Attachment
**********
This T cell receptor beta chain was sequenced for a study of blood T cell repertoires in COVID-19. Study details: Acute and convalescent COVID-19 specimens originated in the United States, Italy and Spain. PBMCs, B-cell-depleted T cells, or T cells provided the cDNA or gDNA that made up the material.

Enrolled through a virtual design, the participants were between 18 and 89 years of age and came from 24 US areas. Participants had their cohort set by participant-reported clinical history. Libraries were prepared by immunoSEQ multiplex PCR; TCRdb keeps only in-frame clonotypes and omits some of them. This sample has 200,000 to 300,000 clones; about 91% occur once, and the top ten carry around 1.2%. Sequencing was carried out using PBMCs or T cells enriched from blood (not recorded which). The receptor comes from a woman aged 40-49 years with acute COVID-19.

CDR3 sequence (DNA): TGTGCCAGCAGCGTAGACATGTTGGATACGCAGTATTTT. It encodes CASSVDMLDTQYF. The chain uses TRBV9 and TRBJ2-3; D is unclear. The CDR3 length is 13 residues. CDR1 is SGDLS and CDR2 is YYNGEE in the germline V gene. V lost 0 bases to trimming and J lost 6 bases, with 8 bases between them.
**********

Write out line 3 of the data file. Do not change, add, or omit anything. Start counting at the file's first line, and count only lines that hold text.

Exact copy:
CDR3 sequence (DNA): TGTGCCAGCAGCGTAGACATGTTGGATACGCAGTATTTT. It encodes CASSVDMLDTQYF. The chain uses TRBV9 and TRBJ2-3; D is unclear. The CDR3 length is 13 residues. CDR1 is SGDLS and CDR2 is YYNGEE in the germline V gene. V lost 0 bases to trimming and J lost 6 bases, with 8 bases between them.